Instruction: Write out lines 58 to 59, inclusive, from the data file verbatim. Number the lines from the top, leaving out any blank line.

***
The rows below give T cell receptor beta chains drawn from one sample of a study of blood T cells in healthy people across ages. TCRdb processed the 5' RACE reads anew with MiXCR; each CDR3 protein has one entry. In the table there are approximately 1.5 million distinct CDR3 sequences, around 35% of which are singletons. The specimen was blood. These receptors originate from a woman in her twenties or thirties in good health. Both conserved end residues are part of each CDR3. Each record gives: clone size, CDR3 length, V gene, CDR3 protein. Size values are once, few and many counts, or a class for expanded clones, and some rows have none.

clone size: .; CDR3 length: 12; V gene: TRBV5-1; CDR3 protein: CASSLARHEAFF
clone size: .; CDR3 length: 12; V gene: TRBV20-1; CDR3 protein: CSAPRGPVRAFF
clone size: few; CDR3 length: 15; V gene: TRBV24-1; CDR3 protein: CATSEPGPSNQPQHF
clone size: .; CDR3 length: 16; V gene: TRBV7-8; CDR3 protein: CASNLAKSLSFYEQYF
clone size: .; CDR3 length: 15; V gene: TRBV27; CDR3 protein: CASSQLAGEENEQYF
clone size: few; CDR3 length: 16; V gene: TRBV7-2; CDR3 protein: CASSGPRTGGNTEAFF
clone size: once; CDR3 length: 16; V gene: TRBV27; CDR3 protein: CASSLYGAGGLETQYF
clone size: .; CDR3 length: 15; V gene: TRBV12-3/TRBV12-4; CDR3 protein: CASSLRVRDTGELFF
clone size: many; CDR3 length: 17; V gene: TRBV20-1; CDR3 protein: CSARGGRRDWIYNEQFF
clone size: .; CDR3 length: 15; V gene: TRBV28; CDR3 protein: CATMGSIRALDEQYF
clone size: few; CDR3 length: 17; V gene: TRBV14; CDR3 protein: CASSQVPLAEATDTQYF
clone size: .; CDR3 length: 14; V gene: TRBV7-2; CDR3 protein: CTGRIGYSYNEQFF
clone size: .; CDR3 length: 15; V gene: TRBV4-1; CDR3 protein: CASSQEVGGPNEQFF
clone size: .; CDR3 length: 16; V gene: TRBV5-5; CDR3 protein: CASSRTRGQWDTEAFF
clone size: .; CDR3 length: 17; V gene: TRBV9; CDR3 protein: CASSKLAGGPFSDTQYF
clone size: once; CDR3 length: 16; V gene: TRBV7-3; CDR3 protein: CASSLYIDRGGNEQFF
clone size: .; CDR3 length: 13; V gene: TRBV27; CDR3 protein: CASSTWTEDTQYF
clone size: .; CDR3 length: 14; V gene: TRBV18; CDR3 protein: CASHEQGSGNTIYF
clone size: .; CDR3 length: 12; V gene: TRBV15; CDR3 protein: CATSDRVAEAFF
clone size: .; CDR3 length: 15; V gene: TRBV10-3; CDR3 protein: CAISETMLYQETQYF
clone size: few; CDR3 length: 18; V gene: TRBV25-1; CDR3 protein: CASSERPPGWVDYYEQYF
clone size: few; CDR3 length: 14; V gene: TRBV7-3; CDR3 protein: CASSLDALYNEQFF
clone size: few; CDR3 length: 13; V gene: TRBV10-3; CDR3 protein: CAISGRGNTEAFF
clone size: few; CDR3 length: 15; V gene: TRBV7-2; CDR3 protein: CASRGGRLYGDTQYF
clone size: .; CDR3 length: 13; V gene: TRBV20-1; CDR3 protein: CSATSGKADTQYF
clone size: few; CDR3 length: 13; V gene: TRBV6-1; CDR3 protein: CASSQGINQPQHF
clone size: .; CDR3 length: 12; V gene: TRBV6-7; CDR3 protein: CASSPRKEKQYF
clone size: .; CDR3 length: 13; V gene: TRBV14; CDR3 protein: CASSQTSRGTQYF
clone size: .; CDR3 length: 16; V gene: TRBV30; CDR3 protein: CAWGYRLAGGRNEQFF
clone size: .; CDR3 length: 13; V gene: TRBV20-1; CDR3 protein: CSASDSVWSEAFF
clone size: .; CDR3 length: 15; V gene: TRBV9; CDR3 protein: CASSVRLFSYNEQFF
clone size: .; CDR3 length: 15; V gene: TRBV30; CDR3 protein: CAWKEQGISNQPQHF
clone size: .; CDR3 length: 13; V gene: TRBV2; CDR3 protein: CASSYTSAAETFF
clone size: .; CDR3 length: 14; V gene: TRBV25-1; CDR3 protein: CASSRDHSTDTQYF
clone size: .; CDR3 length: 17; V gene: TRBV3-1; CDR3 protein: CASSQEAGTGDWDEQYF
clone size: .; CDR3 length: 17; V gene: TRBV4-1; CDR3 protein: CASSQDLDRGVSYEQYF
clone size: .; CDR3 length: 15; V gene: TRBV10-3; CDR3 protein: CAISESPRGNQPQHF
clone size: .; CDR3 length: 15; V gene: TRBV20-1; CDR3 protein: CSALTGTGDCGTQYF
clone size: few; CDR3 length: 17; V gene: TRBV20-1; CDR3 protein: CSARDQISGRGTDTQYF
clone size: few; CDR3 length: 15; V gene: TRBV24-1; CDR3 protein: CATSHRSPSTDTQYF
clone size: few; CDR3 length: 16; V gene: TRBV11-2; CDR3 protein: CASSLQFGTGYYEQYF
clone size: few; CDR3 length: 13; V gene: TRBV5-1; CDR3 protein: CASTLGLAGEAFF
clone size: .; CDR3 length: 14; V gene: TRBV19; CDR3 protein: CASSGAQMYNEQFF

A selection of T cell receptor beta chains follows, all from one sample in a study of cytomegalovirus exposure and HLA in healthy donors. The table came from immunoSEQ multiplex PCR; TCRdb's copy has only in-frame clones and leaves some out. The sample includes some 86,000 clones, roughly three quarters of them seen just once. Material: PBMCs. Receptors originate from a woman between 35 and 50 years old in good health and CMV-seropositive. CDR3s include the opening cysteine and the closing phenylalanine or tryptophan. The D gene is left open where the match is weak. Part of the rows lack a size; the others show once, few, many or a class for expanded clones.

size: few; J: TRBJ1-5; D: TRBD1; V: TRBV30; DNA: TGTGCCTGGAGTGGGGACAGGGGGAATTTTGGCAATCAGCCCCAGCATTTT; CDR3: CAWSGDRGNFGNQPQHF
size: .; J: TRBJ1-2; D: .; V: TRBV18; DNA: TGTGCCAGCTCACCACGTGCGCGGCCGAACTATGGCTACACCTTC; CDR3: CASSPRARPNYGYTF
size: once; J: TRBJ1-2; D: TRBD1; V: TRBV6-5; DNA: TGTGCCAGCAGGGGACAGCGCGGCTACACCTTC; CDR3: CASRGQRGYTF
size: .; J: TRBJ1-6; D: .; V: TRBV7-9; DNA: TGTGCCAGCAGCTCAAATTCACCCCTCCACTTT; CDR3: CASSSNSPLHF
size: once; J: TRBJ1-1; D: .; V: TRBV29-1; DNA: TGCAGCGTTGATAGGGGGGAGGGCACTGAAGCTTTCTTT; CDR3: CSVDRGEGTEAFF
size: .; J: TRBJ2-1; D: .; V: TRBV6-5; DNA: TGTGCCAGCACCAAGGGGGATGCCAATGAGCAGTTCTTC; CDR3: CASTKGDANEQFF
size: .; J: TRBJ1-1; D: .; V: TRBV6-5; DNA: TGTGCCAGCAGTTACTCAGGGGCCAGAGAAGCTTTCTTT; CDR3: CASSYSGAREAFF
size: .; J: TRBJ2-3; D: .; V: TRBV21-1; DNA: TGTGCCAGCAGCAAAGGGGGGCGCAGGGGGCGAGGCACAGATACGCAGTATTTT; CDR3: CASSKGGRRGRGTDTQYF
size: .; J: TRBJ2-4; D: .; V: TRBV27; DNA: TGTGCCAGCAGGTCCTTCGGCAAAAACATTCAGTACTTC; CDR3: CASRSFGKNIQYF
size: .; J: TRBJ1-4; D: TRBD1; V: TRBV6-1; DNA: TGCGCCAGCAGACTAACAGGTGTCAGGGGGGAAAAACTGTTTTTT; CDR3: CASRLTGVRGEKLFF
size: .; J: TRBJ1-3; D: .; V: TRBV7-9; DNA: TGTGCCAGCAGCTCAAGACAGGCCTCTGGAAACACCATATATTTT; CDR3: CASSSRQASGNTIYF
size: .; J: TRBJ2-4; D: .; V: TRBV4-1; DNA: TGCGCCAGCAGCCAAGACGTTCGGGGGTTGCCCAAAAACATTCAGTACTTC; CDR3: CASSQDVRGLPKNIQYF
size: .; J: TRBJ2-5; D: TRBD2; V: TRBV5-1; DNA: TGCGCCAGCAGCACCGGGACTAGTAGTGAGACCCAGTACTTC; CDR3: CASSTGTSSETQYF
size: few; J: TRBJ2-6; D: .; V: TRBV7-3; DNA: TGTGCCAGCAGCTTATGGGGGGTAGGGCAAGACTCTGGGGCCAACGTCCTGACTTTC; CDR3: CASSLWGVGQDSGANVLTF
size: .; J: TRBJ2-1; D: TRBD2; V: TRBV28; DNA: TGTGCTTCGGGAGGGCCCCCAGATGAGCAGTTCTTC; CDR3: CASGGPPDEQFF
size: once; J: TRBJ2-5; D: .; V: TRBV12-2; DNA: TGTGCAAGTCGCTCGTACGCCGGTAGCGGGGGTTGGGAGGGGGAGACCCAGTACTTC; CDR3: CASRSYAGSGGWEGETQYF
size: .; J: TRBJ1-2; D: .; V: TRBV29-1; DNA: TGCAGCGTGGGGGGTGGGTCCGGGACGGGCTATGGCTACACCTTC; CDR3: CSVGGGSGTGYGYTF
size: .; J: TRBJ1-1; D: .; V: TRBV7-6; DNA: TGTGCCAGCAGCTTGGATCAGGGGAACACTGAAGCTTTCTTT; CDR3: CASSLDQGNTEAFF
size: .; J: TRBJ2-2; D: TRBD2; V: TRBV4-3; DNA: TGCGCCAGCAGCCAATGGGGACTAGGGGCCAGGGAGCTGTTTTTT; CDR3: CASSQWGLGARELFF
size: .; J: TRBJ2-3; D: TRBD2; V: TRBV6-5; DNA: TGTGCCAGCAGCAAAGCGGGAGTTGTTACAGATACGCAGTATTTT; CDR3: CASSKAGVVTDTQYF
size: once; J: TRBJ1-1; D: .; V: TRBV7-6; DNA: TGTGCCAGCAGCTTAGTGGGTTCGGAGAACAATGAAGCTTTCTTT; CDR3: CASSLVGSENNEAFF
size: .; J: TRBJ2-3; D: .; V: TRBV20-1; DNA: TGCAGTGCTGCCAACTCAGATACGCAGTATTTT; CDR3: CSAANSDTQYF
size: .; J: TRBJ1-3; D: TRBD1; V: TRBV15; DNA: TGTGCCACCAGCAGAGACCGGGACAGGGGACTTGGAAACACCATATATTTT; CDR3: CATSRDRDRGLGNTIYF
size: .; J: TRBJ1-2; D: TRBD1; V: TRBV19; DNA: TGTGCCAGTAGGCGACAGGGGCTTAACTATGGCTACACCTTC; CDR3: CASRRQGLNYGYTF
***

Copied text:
size: .; J: TRBJ2-5; D: TRBD2; V: TRBV5-1; DNA: TGCGCCAGCAGCACCGGGACTAGTAGTGAGACCCAGTACTTC; CDR3: CASSTGTSSETQYF
size: few; J: TRBJ2-6; D: .; V: TRBV7-3; DNA: TGTGCCAGCAGCTTATGGGGGGTAGGGCAAGACTCTGGGGCCAACGTCCTGACTTTC; CDR3: CASSLWGVGQDSGANVLTF